Having apps on in the background can kill a phone’s battery within hours. 

Chief medical officer, Brendan Murphy, has previously said he wanted more than 50 per cent of the population to download the app. 

The aim of COVIDSafe is to assist with the contact tracing process, one of the most time-consuming but effective ways of stopping coronavirus spreading further.  

‘It assists in the early alert and finding of people who may have been in contact with a person who is positive with a diagnosis,’ Health Minister Greg Hunt said on Sunday.

Deputy Prime Minister Michael McCormack insisted the app was safe, and pledged that his whole family would be downloading it.

‘I’d much sooner download an app than two months from now be lying in an ICU bed, wondering why I didn’t download an app,’ Mr McCormack said.

If you give the app permission to turn on your Bluetooth, have access to your location, turn off battery optimization and allow push notifications, the app starts running (pictured)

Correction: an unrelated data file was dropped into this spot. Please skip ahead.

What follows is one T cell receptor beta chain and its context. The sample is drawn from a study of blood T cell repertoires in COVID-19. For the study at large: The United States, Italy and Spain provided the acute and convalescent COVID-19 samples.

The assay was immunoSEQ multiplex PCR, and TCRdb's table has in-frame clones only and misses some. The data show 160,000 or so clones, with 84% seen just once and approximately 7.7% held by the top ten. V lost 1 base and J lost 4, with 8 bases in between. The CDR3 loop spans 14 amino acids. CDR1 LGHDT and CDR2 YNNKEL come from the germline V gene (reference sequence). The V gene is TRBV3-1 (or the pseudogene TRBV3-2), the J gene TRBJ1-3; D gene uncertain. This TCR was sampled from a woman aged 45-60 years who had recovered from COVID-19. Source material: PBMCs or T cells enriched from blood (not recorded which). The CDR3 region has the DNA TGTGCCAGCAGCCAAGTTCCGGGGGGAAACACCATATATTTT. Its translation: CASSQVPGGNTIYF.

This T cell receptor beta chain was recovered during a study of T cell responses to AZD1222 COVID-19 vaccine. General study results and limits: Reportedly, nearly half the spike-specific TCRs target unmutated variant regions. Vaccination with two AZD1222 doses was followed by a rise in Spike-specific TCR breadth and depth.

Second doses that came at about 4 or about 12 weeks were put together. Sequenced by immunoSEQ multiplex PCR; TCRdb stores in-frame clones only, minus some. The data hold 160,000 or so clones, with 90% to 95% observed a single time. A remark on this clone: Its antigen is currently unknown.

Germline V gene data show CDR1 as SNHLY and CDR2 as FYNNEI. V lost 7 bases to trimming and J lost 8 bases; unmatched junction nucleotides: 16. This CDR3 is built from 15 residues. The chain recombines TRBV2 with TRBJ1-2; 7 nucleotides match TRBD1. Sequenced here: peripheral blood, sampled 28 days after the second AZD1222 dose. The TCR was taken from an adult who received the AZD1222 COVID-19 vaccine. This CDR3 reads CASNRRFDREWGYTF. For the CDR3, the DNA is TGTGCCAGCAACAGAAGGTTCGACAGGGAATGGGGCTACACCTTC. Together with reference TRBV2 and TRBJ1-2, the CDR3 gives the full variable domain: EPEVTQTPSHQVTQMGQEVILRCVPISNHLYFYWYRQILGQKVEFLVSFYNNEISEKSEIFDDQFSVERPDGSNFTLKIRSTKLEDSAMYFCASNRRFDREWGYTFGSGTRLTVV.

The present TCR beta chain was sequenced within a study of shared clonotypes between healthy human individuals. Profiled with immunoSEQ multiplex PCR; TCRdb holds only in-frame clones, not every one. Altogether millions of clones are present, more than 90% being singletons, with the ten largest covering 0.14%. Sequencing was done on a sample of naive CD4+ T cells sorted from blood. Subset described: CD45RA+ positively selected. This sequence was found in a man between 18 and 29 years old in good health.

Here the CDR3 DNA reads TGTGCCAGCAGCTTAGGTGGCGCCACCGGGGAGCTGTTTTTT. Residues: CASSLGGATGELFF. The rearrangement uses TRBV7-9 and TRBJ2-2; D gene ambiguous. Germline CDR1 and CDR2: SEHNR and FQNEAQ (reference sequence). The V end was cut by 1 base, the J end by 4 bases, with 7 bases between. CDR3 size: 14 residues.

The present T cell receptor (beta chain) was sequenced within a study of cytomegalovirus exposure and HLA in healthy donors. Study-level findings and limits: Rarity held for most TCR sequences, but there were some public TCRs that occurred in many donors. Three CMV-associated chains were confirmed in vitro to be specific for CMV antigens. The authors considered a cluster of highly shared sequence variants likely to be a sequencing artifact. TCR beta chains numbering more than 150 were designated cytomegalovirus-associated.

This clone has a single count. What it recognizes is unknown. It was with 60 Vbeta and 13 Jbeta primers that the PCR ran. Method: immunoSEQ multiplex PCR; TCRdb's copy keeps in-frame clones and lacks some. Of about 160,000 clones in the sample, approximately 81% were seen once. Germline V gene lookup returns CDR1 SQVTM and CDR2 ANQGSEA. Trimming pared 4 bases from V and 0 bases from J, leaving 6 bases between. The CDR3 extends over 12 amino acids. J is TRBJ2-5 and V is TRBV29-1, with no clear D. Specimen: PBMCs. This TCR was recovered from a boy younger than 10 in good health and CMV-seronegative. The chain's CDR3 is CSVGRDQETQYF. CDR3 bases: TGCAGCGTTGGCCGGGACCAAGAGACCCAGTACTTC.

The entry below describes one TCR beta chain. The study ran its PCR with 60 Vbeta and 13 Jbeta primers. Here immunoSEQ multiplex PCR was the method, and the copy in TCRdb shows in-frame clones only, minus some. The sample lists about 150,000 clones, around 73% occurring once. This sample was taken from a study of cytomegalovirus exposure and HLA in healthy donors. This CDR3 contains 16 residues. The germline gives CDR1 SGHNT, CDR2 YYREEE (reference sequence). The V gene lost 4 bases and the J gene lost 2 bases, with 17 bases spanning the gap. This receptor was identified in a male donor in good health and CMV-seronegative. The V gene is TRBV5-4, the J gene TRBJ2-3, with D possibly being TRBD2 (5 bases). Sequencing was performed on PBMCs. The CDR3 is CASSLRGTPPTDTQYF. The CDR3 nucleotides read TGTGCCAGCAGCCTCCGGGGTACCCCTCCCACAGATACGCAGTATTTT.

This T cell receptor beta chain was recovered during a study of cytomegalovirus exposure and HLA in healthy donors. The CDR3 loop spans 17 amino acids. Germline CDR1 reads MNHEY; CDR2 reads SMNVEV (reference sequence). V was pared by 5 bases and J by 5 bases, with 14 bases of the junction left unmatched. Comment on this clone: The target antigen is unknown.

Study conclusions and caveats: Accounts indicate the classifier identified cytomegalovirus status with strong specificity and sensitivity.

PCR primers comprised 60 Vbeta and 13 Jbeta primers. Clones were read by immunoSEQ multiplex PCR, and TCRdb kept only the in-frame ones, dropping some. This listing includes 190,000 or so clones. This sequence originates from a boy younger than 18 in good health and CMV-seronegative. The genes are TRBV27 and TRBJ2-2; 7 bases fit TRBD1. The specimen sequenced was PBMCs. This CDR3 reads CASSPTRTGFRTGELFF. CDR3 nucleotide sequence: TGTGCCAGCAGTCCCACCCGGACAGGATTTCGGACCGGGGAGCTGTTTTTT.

If you give the app permission to turn on your Bluetooth, have access to your location, turn off battery optimization and allow push notifications, the app starts running (pictured)

If you give the app permission to turn on your Bluetooth, have access to your location, turn off battery optimization and allow push notifications, the app starts running (pictured)

Privacy concerns have been an issue for many people who don’t like the idea of the government using their mobile phones to track them.

Mr Hunt addressed those privacy concerns on Sunday, saying the data was encrypted and that nobody had access to it other than public health officials for the limited purpose of coronavirus contact tracing only.

He said there was no geolocation, that courts would be prohibited from accessing the data, that the information had to be kept on servers located in Australia and that it would be deleted once the pandemic was over.

Those who are diagnosed are asked permission a second time to consent to release the data from their phones.